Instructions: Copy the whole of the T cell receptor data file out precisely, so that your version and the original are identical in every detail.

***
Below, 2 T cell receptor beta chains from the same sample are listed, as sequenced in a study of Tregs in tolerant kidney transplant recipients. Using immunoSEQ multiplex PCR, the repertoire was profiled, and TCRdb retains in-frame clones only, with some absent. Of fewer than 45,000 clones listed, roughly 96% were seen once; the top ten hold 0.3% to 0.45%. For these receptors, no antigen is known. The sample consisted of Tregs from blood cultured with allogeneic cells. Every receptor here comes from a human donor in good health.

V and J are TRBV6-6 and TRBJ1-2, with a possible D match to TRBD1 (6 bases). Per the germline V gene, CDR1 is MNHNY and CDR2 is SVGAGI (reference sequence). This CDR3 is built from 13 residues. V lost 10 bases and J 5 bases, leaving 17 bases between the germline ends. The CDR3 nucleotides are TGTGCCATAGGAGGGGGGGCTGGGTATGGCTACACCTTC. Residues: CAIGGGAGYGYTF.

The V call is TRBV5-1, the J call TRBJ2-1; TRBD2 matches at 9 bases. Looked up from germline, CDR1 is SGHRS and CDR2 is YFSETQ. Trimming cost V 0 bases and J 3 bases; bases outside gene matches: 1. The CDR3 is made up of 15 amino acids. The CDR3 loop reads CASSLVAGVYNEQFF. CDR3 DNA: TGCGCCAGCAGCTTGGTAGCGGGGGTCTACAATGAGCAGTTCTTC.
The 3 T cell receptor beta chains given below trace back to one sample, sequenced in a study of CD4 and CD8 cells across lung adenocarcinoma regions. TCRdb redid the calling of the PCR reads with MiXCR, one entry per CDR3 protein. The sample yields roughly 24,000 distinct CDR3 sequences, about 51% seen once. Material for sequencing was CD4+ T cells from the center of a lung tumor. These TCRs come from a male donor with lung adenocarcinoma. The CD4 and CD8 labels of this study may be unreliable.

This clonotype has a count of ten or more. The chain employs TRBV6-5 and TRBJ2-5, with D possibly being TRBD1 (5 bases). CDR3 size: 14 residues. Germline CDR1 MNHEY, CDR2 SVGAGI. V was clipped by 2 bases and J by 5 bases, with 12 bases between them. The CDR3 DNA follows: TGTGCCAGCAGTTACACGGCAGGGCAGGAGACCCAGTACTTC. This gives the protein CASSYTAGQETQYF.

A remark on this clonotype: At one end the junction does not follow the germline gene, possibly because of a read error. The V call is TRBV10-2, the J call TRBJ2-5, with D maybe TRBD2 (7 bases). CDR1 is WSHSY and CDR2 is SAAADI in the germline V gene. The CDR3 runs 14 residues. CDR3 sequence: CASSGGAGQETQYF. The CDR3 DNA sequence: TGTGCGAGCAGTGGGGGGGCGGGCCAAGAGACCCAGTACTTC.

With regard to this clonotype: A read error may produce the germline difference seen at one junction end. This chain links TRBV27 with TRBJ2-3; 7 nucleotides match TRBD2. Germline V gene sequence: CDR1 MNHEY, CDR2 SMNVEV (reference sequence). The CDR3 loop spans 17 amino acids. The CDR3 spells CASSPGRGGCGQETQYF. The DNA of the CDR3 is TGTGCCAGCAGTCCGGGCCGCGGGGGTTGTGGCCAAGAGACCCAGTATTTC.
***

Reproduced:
Below, 2 T cell receptor beta chains from the same sample are listed, as sequenced in a study of Tregs in tolerant kidney transplant recipients. Using immunoSEQ multiplex PCR, the repertoire was profiled, and TCRdb retains in-frame clones only, with some absent. Of fewer than 45,000 clones listed, roughly 96% were seen once; the top ten hold 0.3% to 0.45%. For these receptors, no antigen is known. The sample consisted of Tregs from blood cultured with allogeneic cells. Every receptor here comes from a human donor in good health.

V and J are TRBV6-6 and TRBJ1-2, with a possible D match to TRBD1 (6 bases). Per the germline V gene, CDR1 is MNHNY and CDR2 is SVGAGI (reference sequence). This CDR3 is built from 13 residues. V lost 10 bases and J 5 bases, leaving 17 bases between the germline ends. The CDR3 nucleotides are TGTGCCATAGGAGGGGGGGCTGGGTATGGCTACACCTTC. Residues: CAIGGGAGYGYTF.

The V call is TRBV5-1, the J call TRBJ2-1; TRBD2 matches at 9 bases. Looked up from germline, CDR1 is SGHRS and CDR2 is YFSETQ. Trimming cost V 0 bases and J 3 bases; bases outside gene matches: 1. The CDR3 is made up of 15 amino acids. The CDR3 loop reads CASSLVAGVYNEQFF. CDR3 DNA: TGCGCCAGCAGCTTGGTAGCGGGGGTCTACAATGAGCAGTTCTTC.
The 3 T cell receptor beta chains given below trace back to one sample, sequenced in a study of CD4 and CD8 cells across lung adenocarcinoma regions. TCRdb redid the calling of the PCR reads with MiXCR, one entry per CDR3 protein. The sample yields roughly 24,000 distinct CDR3 sequences, about 51% seen once. Material for sequencing was CD4+ T cells from the center of a lung tumor. These TCRs come from a male donor with lung adenocarcinoma. The CD4 and CD8 labels of this study may be unreliable.

This clonotype has a count of ten or more. The chain employs TRBV6-5 and TRBJ2-5, with D possibly being TRBD1 (5 bases). CDR3 size: 14 residues. Germline CDR1 MNHEY, CDR2 SVGAGI. V was clipped by 2 bases and J by 5 bases, with 12 bases between them. The CDR3 DNA follows: TGTGCCAGCAGTTACACGGCAGGGCAGGAGACCCAGTACTTC. This gives the protein CASSYTAGQETQYF.

A remark on this clonotype: At one end the junction does not follow the germline gene, possibly because of a read error. The V call is TRBV10-2, the J call TRBJ2-5, with D maybe TRBD2 (7 bases). CDR1 is WSHSY and CDR2 is SAAADI in the germline V gene. The CDR3 runs 14 residues. CDR3 sequence: CASSGGAGQETQYF. The CDR3 DNA sequence: TGTGCGAGCAGTGGGGGGGCGGGCCAAGAGACCCAGTACTTC.

With regard to this clonotype: A read error may produce the germline difference seen at one junction end. This chain links TRBV27 with TRBJ2-3; 7 nucleotides match TRBD2. Germline V gene sequence: CDR1 MNHEY, CDR2 SMNVEV (reference sequence). The CDR3 loop spans 17 amino acids. The CDR3 spells CASSPGRGGCGQETQYF. The DNA of the CDR3 is TGTGCCAGCAGTCCGGGCCGCGGGGGTTGTGGCCAAGAGACCCAGTATTTC.